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Home-Built Sensors

Although there are a wealth of sensors available in the market, sometimes they are unsuitable for my applications, insufficiently environmentally rugged, or too expensive. So I have been forced to improvise and build my own sensors. This is a small gallery of my homebrew projects - maybe you'll get some ideas on how to build your own!

Submersible temperature sensor

First of all, you don't want your sensors to get wet (or even damp). If you power them parasitically, they will deliver very erratic readings, and if you power them using bus-power, the sensor wires will corrode rapidly (and then you'll get no readings at all after the corrosion replaces the wires).

So how then, could I make a sensor that was submersible? We wanted to measure water temperatures at a summer lake house on Lake George, NY. The sensor needed to be fully submersible, and in fact needed to sit at the bottom of the lake, which at this location o about 15' (or 5m) deep.

The first thing I did was to take a nibbler to a Radio Shack multipurpose PC board. I needed a tiny PC board with room to attach a DS1820, a 10pf tantalum capacitor (to reduce line noise) and the Cat-5 wires. So I nibbled out 3 rows of three adjacent conductors, and soldered in the pieces.

I applied a dab of thermal grease to the end of the DS1820 (to ensure accurate measurements), and slid the board into a blood-draw test tube (the kind with a rubber stopper that they take blood samples with). Before doing this, I punched a hole into the stopper, and threaded the wire through, and put a healthy dollop of MarineGoop on the inside and outside of the stopper (where the wire passed through), and then gooped the inside of the tube and pressed the stopper in place. After the first coat of goop dried, I applied a liberal amount of goop over the whole stopper, so that it completely covered the stopper and bridged over the glass.

Next, I connected the wires as shown with tie-wraps, gooped them to the glass, and connected a 3oz fishing weight. There are a couple of important things to note about the completed sensor (which survived for 2 years at the bottom of the lake, and performed flawlessly until we decommissioned it):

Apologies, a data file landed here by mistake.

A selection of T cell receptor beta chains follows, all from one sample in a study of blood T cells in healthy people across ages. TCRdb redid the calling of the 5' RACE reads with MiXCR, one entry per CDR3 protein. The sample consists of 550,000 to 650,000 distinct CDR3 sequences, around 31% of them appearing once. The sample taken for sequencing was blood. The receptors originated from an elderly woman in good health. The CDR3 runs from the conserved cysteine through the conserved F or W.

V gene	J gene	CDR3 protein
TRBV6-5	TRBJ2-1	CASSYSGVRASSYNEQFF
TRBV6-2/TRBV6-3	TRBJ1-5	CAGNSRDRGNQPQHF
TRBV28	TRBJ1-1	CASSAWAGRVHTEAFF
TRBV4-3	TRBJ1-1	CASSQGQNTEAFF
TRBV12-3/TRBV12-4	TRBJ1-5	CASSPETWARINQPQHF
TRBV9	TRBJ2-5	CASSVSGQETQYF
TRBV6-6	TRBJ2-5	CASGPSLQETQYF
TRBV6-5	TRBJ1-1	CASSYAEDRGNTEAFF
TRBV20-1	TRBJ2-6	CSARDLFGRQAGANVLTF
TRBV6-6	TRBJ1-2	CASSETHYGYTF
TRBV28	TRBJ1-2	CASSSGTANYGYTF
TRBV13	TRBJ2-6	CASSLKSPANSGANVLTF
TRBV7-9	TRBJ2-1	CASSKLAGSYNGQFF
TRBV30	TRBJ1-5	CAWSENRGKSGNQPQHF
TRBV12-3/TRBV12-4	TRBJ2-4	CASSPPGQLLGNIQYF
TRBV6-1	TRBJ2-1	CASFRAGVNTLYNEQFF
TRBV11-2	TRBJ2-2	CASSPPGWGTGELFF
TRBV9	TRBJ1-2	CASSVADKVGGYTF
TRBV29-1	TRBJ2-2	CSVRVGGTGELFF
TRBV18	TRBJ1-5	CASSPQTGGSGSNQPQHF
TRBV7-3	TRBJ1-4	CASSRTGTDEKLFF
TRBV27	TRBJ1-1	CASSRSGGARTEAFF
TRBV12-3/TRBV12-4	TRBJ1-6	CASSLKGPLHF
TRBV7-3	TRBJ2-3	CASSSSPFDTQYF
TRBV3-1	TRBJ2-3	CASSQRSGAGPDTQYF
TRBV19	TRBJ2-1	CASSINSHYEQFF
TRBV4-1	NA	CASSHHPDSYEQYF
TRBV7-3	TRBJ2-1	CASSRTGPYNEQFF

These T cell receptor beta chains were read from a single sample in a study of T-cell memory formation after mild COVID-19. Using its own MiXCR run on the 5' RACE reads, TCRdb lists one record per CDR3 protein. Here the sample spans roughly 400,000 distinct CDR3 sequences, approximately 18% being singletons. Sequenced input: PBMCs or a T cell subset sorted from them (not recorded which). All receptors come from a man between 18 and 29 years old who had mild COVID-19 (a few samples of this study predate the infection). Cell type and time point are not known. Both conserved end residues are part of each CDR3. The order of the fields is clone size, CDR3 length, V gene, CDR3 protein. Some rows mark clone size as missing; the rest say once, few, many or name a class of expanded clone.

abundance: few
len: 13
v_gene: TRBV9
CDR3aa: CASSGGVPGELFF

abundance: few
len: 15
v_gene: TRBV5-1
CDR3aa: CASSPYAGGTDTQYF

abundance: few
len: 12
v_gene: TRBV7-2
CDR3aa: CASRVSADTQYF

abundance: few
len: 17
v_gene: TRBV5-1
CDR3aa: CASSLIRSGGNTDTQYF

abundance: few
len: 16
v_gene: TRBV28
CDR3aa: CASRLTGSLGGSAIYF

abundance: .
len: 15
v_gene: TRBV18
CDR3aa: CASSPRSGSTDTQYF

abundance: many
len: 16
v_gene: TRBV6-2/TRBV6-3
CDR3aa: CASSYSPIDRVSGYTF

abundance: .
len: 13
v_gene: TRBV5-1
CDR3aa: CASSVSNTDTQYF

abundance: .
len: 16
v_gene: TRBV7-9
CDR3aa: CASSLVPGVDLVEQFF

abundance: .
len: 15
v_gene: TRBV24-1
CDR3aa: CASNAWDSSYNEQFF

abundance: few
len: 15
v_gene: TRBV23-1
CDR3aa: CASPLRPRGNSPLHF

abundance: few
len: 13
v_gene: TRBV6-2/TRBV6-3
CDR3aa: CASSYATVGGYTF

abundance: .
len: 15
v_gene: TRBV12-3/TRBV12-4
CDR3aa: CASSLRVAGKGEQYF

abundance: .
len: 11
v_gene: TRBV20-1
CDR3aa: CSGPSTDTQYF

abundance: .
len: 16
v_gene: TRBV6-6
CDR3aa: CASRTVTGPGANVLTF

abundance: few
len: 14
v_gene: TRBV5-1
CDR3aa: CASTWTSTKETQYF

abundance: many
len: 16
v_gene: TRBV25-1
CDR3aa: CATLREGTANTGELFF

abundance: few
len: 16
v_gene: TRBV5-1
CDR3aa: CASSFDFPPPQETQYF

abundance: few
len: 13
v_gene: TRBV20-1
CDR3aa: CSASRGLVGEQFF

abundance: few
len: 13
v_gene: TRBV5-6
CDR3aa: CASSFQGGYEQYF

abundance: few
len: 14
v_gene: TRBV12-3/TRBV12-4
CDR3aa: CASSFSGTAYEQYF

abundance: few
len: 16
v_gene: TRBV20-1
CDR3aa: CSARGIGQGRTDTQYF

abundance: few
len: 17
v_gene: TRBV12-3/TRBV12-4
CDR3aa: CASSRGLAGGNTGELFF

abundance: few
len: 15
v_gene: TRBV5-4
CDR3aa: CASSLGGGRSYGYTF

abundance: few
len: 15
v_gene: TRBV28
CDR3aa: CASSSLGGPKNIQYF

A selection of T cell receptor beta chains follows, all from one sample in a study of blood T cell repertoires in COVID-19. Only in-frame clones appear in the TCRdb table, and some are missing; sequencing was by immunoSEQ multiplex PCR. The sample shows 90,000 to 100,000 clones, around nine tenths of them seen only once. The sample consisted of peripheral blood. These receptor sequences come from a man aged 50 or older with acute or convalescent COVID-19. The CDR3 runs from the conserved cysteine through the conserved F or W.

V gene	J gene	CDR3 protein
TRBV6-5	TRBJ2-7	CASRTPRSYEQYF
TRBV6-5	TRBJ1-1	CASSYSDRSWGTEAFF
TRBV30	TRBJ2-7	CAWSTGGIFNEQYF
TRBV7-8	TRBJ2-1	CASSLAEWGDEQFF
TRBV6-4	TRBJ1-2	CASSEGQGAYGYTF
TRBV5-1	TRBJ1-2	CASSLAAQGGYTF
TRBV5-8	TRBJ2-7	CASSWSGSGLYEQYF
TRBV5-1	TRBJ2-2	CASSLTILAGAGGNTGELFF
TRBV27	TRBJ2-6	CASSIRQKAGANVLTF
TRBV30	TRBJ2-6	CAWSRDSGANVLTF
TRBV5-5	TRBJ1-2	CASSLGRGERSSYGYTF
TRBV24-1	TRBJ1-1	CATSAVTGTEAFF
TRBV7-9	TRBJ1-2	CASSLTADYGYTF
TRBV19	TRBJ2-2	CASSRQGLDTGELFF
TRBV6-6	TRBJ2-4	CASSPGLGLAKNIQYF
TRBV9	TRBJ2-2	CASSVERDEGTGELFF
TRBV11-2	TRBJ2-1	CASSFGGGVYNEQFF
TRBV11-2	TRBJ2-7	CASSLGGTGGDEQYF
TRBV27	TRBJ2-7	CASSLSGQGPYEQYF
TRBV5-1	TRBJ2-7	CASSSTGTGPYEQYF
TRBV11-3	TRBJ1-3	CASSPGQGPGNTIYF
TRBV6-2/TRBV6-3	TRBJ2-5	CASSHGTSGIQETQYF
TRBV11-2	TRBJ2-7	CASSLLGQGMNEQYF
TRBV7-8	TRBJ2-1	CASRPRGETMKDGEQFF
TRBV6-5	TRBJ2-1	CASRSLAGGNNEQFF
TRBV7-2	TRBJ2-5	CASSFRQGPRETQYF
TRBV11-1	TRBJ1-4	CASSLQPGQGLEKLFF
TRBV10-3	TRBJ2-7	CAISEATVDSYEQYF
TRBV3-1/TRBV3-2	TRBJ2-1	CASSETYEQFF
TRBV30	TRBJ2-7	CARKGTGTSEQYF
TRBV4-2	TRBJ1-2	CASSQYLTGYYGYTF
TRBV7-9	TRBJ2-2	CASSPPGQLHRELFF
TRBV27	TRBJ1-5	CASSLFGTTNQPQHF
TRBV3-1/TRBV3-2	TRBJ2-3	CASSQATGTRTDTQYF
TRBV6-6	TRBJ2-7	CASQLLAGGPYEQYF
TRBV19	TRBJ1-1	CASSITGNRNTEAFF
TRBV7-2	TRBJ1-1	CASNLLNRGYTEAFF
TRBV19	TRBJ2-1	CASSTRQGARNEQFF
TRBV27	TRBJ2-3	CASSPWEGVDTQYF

1. The wire attached to the top of the glass, and the weight on the bottom ensure that the air pocket in the tube is always pointing up.
  2. Even if the stopper seal breaks open underwater, a 50% reduction in air volume (which would occur at 32 feet below the surface) would still not cause water to touch the DS1820 (the circuit board was also gooped, just in case).
  3. The loops of the wire are arranged so that the weight does not pull on the wire entering the stopper
  4. The wire entering the stopper is bound tightly to the glass, ensuring negligible "wiggle" (which might break the seal)

This sort of sensor should work fine in a water tank or lake, although I would suggest using a plastic tube for a swimming pool.

Solar Radiation Sensor

Hobby Boards sells a Solar Radiation Detector, but the case that they sell does not provide substantial protection from humid or outdoor environments, and I wanted to mount my sensor outdoors (and get a good reading on the level of sunlight). So, I built my own enclosure out of PVC pipe.

The first thing I had to do was reduce the size of the board a little, by grinding down the corners (carefully avoiding the PC board traces!) As you can see, after trimming, the board just fits into a 2" PVC end-cap. There is no room to use the RJ45 connectors, so I hard-wired the Cat-5 into the screw terminals.

The next task was preparing the other end of the 2" cap. Using a Dremel, I drilled a hole large enough to allow the sensor to peer out of the cap. However, the end of the cap is about 3/8"" thick, and the sensor was sitting at the bottom of a deep hole (which would tell me when the sun was overhead, but would not give good light measurements any other time).

So using the Dremel, I carved out a conical section approximately 1" in diameter and about 3/8" deep (so very roughly, an oblique 30° cone). Since the cone would funnel rainwater directly onto the sensor, I sacrificed an old daylight filter from my 35mm camera and glued in over the aperture with silicone cement. This provides a waterproof but optically very clear surface for which the sensor to look at the sky, and allows that even the low-slanting light of winter mornings will reach the sensor.

Finally, because the sensor will be mounted pointing skyward (and the board might therefore fall out of its place in the cap), I applied a dab of silicone cement to each corner of the board. It is non-conductive, and will keep the board and sensor in place.

Kilns & Extreme Temperatures

Although I have not used it, there is a sensor available that can measure the temperartures as hot as a kiln produces. The TAI8560 from AAG Electronica (and probably other manufacturers have similar devices) will allow you to connect a type E, J, or K thermocouple to the 1-Wire bus, and read extremely high temperatures.
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